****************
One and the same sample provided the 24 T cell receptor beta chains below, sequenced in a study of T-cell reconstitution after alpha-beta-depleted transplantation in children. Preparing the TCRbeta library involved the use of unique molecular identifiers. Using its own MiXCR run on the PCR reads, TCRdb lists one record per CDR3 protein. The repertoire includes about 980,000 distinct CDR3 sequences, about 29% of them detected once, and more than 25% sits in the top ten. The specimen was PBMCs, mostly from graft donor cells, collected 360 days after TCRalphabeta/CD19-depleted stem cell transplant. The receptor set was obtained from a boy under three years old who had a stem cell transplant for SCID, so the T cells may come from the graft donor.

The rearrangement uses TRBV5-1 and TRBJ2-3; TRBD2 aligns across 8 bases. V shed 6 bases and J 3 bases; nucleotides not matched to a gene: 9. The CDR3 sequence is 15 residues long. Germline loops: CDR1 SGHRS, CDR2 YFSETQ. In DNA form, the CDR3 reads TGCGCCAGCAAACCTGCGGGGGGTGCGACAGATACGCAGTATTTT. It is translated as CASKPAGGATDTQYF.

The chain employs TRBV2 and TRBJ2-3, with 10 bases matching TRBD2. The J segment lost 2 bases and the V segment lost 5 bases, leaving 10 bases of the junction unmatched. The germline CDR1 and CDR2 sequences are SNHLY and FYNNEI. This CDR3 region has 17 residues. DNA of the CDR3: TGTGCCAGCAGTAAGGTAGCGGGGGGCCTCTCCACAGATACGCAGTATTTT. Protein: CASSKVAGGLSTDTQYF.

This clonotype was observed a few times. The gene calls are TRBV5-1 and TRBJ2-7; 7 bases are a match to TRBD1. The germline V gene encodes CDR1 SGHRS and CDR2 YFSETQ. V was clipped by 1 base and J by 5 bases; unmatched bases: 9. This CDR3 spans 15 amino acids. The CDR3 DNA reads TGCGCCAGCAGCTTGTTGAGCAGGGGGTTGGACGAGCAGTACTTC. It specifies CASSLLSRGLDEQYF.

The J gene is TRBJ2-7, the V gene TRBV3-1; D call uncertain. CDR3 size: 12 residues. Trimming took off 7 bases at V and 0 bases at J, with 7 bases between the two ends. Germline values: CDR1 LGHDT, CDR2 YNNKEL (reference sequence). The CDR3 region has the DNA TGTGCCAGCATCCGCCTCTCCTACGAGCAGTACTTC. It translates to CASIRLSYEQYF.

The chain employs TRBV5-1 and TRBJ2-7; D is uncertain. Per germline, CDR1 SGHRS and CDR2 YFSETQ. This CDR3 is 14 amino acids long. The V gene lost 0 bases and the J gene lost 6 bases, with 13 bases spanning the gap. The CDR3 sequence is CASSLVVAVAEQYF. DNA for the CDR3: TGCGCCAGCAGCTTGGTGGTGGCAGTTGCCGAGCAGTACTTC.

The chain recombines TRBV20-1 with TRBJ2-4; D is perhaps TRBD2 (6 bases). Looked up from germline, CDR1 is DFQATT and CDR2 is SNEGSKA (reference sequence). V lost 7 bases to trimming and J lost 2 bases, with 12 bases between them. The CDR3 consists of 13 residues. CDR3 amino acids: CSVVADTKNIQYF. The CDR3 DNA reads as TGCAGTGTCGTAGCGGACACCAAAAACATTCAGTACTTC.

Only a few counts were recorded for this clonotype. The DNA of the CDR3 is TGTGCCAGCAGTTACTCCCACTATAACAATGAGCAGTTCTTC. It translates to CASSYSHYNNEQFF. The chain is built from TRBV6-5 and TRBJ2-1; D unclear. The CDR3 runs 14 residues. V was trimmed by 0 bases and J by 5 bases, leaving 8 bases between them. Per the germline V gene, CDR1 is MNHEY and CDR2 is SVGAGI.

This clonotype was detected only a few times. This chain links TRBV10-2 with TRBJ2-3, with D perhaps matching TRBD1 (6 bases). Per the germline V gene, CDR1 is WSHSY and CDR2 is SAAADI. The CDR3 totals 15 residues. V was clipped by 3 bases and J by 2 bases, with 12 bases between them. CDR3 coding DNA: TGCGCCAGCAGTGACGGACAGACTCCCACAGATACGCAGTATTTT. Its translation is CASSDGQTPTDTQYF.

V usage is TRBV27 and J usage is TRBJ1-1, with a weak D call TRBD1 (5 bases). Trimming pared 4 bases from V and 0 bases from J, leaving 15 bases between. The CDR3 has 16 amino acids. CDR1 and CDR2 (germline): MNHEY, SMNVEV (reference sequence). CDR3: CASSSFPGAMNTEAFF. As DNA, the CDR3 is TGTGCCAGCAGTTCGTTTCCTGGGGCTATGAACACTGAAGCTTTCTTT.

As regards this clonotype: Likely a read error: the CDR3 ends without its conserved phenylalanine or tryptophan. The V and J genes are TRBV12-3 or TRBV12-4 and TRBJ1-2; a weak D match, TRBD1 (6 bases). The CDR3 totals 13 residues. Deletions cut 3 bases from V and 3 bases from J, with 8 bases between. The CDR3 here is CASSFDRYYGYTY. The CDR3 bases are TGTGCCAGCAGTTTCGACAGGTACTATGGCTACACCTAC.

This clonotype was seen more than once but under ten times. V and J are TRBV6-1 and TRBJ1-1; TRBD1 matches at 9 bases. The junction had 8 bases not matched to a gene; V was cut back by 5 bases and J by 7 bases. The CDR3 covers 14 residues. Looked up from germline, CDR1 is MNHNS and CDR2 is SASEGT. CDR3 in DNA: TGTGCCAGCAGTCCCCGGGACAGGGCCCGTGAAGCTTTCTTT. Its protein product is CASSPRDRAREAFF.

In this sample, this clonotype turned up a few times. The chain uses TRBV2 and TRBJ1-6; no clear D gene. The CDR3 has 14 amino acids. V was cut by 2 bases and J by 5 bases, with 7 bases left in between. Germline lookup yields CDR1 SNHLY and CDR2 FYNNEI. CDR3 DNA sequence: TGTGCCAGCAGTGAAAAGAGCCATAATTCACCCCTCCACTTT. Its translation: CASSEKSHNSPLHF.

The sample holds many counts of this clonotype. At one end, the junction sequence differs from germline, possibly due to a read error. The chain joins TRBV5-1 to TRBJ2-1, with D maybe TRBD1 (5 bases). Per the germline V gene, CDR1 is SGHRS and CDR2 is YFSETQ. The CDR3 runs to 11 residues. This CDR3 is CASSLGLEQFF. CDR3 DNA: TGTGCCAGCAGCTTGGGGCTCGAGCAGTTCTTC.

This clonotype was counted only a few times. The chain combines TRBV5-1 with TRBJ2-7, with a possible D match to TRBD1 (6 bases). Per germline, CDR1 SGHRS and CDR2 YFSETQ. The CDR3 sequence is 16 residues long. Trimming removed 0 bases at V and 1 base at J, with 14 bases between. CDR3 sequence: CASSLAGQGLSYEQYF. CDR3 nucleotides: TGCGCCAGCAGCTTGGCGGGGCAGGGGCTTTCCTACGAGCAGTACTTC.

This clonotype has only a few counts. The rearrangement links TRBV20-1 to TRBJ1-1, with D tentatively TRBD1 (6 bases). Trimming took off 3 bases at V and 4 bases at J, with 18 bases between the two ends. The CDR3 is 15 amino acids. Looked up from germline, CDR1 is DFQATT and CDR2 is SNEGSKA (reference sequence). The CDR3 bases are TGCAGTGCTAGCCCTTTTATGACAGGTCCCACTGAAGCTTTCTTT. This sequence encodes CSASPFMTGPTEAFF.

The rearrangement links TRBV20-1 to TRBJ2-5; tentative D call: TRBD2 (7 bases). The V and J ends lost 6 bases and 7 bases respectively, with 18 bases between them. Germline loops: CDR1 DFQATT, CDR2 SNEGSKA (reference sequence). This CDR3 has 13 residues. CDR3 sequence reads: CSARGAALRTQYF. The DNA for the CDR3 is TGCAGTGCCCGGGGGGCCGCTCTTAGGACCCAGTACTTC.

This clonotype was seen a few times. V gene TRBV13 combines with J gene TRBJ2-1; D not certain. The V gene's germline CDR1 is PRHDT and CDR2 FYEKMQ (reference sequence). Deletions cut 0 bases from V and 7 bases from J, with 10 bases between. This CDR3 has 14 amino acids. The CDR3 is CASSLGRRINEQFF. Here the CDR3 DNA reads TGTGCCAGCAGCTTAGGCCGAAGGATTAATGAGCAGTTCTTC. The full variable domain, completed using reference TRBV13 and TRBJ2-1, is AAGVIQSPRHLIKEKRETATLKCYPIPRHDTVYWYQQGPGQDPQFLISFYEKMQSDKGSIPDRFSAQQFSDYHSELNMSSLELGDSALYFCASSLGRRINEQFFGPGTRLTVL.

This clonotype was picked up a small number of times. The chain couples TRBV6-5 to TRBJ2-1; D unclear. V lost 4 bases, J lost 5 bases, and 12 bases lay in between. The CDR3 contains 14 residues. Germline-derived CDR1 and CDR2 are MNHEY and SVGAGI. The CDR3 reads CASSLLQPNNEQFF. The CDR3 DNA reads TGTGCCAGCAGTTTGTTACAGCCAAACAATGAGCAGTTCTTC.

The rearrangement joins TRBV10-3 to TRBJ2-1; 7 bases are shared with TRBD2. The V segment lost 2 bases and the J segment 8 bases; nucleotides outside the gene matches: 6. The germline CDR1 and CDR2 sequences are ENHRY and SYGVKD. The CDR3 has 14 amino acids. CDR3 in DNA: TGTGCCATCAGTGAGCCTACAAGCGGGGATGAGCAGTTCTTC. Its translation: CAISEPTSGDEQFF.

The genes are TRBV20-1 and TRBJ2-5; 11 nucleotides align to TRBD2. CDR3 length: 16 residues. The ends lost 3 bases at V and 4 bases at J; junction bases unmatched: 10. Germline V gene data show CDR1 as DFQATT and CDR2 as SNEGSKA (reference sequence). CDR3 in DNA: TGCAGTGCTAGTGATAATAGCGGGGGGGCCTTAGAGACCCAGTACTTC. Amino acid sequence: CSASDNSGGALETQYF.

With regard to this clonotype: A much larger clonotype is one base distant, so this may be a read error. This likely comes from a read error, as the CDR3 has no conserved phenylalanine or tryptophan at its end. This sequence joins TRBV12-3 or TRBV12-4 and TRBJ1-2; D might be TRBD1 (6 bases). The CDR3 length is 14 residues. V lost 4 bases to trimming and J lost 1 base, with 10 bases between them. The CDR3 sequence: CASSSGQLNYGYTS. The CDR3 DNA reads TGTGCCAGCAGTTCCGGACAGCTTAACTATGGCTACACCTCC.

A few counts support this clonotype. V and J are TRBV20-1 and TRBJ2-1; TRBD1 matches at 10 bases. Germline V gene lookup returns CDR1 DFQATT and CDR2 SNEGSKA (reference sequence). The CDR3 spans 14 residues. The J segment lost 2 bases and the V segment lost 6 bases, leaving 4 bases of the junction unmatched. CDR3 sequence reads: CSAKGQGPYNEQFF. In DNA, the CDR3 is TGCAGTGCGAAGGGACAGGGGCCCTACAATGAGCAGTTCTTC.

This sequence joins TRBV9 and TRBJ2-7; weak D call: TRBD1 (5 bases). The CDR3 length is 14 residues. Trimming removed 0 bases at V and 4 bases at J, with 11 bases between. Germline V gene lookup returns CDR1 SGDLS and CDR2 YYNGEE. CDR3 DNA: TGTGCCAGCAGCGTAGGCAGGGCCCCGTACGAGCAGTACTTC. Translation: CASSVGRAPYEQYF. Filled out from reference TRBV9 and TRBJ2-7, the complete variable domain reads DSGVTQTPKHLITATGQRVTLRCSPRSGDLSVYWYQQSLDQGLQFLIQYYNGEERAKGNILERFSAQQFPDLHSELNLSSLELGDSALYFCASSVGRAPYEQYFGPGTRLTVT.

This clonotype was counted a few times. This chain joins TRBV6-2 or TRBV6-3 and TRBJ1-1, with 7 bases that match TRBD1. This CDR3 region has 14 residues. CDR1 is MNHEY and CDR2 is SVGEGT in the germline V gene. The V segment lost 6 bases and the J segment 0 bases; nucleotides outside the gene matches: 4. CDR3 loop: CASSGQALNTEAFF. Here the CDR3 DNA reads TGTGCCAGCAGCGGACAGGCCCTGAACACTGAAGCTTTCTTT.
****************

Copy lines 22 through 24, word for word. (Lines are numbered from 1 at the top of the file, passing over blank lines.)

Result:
With regard to this clonotype: A much larger clonotype is one base distant, so this may be a read error. This likely comes from a read error, as the CDR3 has no conserved phenylalanine or tryptophan at its end. This sequence joins TRBV12-3 or TRBV12-4 and TRBJ1-2; D might be TRBD1 (6 bases). The CDR3 length is 14 residues. V lost 4 bases to trimming and J lost 1 base, with 10 bases between them. The CDR3 sequence: CASSSGQLNYGYTS. The CDR3 DNA reads TGTGCCAGCAGTTCCGGACAGCTTAACTATGGCTACACCTCC.

A few counts support this clonotype. V and J are TRBV20-1 and TRBJ2-1; TRBD1 matches at 10 bases. Germline V gene lookup returns CDR1 DFQATT and CDR2 SNEGSKA (reference sequence). The CDR3 spans 14 residues. The J segment lost 2 bases and the V segment lost 6 bases, leaving 4 bases of the junction unmatched. CDR3 sequence reads: CSAKGQGPYNEQFF. In DNA, the CDR3 is TGCAGTGCGAAGGGACAGGGGCCCTACAATGAGCAGTTCTTC.

This sequence joins TRBV9 and TRBJ2-7; weak D call: TRBD1 (5 bases). The CDR3 length is 14 residues. Trimming removed 0 bases at V and 4 bases at J, with 11 bases between. Germline V gene lookup returns CDR1 SGDLS and CDR2 YYNGEE. CDR3 DNA: TGTGCCAGCAGCGTAGGCAGGGCCCCGTACGAGCAGTACTTC. Translation: CASSVGRAPYEQYF. Filled out from reference TRBV9 and TRBJ2-7, the complete variable domain reads DSGVTQTPKHLITATGQRVTLRCSPRSGDLSVYWYQQSLDQGLQFLIQYYNGEERAKGNILERFSAQQFPDLHSELNLSSLELGDSALYFCASSVGRAPYEQYFGPGTRLTVT.